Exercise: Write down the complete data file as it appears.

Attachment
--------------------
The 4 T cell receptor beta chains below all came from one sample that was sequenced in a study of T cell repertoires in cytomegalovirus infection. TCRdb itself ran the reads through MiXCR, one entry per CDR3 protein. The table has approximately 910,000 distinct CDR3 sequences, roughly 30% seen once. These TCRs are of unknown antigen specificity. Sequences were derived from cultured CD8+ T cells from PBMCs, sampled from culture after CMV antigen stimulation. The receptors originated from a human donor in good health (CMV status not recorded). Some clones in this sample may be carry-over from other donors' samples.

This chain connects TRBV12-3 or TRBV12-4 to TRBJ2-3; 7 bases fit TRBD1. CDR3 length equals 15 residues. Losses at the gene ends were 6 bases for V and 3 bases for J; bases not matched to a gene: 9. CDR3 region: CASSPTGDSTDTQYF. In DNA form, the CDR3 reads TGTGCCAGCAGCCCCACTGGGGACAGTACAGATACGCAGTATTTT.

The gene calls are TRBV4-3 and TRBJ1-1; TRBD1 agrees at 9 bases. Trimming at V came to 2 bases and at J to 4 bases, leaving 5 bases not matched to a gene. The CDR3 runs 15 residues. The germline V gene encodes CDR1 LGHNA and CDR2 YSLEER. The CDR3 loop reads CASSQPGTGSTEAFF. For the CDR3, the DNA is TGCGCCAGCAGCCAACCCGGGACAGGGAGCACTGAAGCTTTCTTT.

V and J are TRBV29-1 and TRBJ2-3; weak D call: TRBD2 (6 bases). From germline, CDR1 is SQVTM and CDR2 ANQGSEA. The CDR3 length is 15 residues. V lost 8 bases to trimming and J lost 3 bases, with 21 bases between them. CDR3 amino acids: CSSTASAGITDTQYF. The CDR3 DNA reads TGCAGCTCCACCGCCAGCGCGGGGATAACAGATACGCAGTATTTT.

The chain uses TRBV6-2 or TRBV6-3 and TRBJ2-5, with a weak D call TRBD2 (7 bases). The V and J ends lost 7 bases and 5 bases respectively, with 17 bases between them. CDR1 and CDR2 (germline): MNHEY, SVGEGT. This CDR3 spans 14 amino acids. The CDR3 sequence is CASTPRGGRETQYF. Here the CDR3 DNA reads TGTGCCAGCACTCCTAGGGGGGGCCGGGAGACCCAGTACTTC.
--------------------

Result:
The 4 T cell receptor beta chains below all came from one sample that was sequenced in a study of T cell repertoires in cytomegalovirus infection. TCRdb itself ran the reads through MiXCR, one entry per CDR3 protein. The table has approximately 910,000 distinct CDR3 sequences, roughly 30% seen once. These TCRs are of unknown antigen specificity. Sequences were derived from cultured CD8+ T cells from PBMCs, sampled from culture after CMV antigen stimulation. The receptors originated from a human donor in good health (CMV status not recorded). Some clones in this sample may be carry-over from other donors' samples.

This chain connects TRBV12-3 or TRBV12-4 to TRBJ2-3; 7 bases fit TRBD1. CDR3 length equals 15 residues. Losses at the gene ends were 6 bases for V and 3 bases for J; bases not matched to a gene: 9. CDR3 region: CASSPTGDSTDTQYF. In DNA form, the CDR3 reads TGTGCCAGCAGCCCCACTGGGGACAGTACAGATACGCAGTATTTT.

The gene calls are TRBV4-3 and TRBJ1-1; TRBD1 agrees at 9 bases. Trimming at V came to 2 bases and at J to 4 bases, leaving 5 bases not matched to a gene. The CDR3 runs 15 residues. The germline V gene encodes CDR1 LGHNA and CDR2 YSLEER. The CDR3 loop reads CASSQPGTGSTEAFF. For the CDR3, the DNA is TGCGCCAGCAGCCAACCCGGGACAGGGAGCACTGAAGCTTTCTTT.

V and J are TRBV29-1 and TRBJ2-3; weak D call: TRBD2 (6 bases). From germline, CDR1 is SQVTM and CDR2 ANQGSEA. The CDR3 length is 15 residues. V lost 8 bases to trimming and J lost 3 bases, with 21 bases between them. CDR3 amino acids: CSSTASAGITDTQYF. The CDR3 DNA reads TGCAGCTCCACCGCCAGCGCGGGGATAACAGATACGCAGTATTTT.

The chain uses TRBV6-2 or TRBV6-3 and TRBJ2-5, with a weak D call TRBD2 (7 bases). The V and J ends lost 7 bases and 5 bases respectively, with 17 bases between them. CDR1 and CDR2 (germline): MNHEY, SVGEGT. This CDR3 spans 14 amino acids. The CDR3 sequence is CASTPRGGRETQYF. Here the CDR3 DNA reads TGTGCCAGCACTCCTAGGGGGGGCCGGGAGACCCAGTACTTC.